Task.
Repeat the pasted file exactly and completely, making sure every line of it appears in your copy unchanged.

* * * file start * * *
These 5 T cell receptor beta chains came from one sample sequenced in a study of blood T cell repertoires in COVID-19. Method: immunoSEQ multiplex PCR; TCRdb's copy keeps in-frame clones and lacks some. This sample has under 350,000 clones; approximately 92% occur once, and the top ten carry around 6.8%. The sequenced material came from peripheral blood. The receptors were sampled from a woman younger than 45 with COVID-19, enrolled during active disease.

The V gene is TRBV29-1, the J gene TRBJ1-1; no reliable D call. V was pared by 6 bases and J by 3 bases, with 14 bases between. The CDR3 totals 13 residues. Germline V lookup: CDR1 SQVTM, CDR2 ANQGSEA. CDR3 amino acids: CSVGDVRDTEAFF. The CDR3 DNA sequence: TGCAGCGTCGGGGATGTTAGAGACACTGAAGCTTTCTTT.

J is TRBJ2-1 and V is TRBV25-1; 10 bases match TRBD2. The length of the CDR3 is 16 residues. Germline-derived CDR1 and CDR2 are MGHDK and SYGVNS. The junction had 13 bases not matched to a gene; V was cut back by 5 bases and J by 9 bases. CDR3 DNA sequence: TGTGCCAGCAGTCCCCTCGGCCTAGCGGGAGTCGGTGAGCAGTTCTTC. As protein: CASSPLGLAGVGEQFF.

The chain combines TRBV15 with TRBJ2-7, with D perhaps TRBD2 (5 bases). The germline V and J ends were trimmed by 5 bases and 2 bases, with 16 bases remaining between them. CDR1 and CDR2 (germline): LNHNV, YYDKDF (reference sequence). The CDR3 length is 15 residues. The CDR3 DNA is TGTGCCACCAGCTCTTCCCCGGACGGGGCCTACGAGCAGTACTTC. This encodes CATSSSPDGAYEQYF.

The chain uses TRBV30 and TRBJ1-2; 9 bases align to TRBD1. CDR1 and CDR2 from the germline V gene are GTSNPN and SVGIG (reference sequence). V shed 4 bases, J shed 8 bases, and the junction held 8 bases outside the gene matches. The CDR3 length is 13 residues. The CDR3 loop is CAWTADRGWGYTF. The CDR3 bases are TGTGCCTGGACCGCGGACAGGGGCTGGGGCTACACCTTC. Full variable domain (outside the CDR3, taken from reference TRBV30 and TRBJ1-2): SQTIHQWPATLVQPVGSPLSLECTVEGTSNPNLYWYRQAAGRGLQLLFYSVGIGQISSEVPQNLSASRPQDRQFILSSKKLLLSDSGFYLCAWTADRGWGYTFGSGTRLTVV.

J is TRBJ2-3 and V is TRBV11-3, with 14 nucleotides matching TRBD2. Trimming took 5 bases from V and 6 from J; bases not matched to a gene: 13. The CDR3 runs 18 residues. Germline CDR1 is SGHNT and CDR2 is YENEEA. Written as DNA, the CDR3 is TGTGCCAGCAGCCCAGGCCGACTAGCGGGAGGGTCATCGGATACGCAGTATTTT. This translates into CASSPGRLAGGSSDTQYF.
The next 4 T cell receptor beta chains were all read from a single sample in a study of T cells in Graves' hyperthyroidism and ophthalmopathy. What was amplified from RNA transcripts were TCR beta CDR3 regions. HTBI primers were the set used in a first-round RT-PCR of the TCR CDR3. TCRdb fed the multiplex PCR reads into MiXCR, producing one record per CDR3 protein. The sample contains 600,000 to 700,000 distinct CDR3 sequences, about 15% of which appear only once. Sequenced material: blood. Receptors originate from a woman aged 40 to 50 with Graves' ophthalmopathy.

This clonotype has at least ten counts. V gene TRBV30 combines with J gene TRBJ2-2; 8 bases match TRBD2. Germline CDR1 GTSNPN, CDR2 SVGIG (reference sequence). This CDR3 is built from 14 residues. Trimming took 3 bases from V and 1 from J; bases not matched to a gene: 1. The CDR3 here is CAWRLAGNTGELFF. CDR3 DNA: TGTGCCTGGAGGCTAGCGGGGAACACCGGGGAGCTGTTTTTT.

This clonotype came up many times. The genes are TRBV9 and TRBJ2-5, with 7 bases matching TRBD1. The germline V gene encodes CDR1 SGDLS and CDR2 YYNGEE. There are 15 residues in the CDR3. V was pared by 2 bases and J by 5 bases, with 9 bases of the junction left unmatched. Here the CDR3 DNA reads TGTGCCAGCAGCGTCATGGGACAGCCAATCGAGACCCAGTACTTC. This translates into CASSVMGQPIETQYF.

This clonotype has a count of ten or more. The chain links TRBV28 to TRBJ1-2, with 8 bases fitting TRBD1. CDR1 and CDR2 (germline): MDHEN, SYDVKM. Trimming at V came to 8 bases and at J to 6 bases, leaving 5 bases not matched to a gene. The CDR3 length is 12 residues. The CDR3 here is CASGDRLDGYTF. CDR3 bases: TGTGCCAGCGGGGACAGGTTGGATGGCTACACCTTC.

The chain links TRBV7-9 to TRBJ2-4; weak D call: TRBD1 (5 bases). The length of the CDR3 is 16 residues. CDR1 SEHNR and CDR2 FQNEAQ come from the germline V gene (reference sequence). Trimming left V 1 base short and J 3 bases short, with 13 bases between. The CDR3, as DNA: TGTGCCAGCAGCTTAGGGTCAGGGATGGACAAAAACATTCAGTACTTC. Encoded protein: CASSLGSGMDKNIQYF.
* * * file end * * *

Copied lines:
These 5 T cell receptor beta chains came from one sample sequenced in a study of blood T cell repertoires in COVID-19. Method: immunoSEQ multiplex PCR; TCRdb's copy keeps in-frame clones and lacks some. This sample has under 350,000 clones; approximately 92% occur once, and the top ten carry around 6.8%. The sequenced material came from peripheral blood. The receptors were sampled from a woman younger than 45 with COVID-19, enrolled during active disease.

The V gene is TRBV29-1, the J gene TRBJ1-1; no reliable D call. V was pared by 6 bases and J by 3 bases, with 14 bases between. The CDR3 totals 13 residues. Germline V lookup: CDR1 SQVTM, CDR2 ANQGSEA. CDR3 amino acids: CSVGDVRDTEAFF. The CDR3 DNA sequence: TGCAGCGTCGGGGATGTTAGAGACACTGAAGCTTTCTTT.

J is TRBJ2-1 and V is TRBV25-1; 10 bases match TRBD2. The length of the CDR3 is 16 residues. Germline-derived CDR1 and CDR2 are MGHDK and SYGVNS. The junction had 13 bases not matched to a gene; V was cut back by 5 bases and J by 9 bases. CDR3 DNA sequence: TGTGCCAGCAGTCCCCTCGGCCTAGCGGGAGTCGGTGAGCAGTTCTTC. As protein: CASSPLGLAGVGEQFF.

The chain combines TRBV15 with TRBJ2-7, with D perhaps TRBD2 (5 bases). The germline V and J ends were trimmed by 5 bases and 2 bases, with 16 bases remaining between them. CDR1 and CDR2 (germline): LNHNV, YYDKDF (reference sequence). The CDR3 length is 15 residues. The CDR3 DNA is TGTGCCACCAGCTCTTCCCCGGACGGGGCCTACGAGCAGTACTTC. This encodes CATSSSPDGAYEQYF.

The chain uses TRBV30 and TRBJ1-2; 9 bases align to TRBD1. CDR1 and CDR2 from the germline V gene are GTSNPN and SVGIG (reference sequence). V shed 4 bases, J shed 8 bases, and the junction held 8 bases outside the gene matches. The CDR3 length is 13 residues. The CDR3 loop is CAWTADRGWGYTF. The CDR3 bases are TGTGCCTGGACCGCGGACAGGGGCTGGGGCTACACCTTC. Full variable domain (outside the CDR3, taken from reference TRBV30 and TRBJ1-2): SQTIHQWPATLVQPVGSPLSLECTVEGTSNPNLYWYRQAAGRGLQLLFYSVGIGQISSEVPQNLSASRPQDRQFILSSKKLLLSDSGFYLCAWTADRGWGYTFGSGTRLTVV.

J is TRBJ2-3 and V is TRBV11-3, with 14 nucleotides matching TRBD2. Trimming took 5 bases from V and 6 from J; bases not matched to a gene: 13. The CDR3 runs 18 residues. Germline CDR1 is SGHNT and CDR2 is YENEEA. Written as DNA, the CDR3 is TGTGCCAGCAGCCCAGGCCGACTAGCGGGAGGGTCATCGGATACGCAGTATTTT. This translates into CASSPGRLAGGSSDTQYF.
The next 4 T cell receptor beta chains were all read from a single sample in a study of T cells in Graves' hyperthyroidism and ophthalmopathy. What was amplified from RNA transcripts were TCR beta CDR3 regions. HTBI primers were the set used in a first-round RT-PCR of the TCR CDR3. TCRdb fed the multiplex PCR reads into MiXCR, producing one record per CDR3 protein. The sample contains 600,000 to 700,000 distinct CDR3 sequences, about 15% of which appear only once. Sequenced material: blood. Receptors originate from a woman aged 40 to 50 with Graves' ophthalmopathy.

This clonotype has at least ten counts. V gene TRBV30 combines with J gene TRBJ2-2; 8 bases match TRBD2. Germline CDR1 GTSNPN, CDR2 SVGIG (reference sequence). This CDR3 is built from 14 residues. Trimming took 3 bases from V and 1 from J; bases not matched to a gene: 1. The CDR3 here is CAWRLAGNTGELFF. CDR3 DNA: TGTGCCTGGAGGCTAGCGGGGAACACCGGGGAGCTGTTTTTT.

This clonotype came up many times. The genes are TRBV9 and TRBJ2-5, with 7 bases matching TRBD1. The germline V gene encodes CDR1 SGDLS and CDR2 YYNGEE. There are 15 residues in the CDR3. V was pared by 2 bases and J by 5 bases, with 9 bases of the junction left unmatched. Here the CDR3 DNA reads TGTGCCAGCAGCGTCATGGGACAGCCAATCGAGACCCAGTACTTC. This translates into CASSVMGQPIETQYF.

This clonotype has a count of ten or more. The chain links TRBV28 to TRBJ1-2, with 8 bases fitting TRBD1. CDR1 and CDR2 (germline): MDHEN, SYDVKM. Trimming at V came to 8 bases and at J to 6 bases, leaving 5 bases not matched to a gene. The CDR3 length is 12 residues. The CDR3 here is CASGDRLDGYTF. CDR3 bases: TGTGCCAGCGGGGACAGGTTGGATGGCTACACCTTC.

The chain links TRBV7-9 to TRBJ2-4; weak D call: TRBD1 (5 bases). The length of the CDR3 is 16 residues. CDR1 SEHNR and CDR2 FQNEAQ come from the germline V gene (reference sequence). Trimming left V 1 base short and J 3 bases short, with 13 bases between. The CDR3, as DNA: TGTGCCAGCAGCTTAGGGTCAGGGATGGACAAAAACATTCAGTACTTC. Encoded protein: CASSLGSGMDKNIQYF.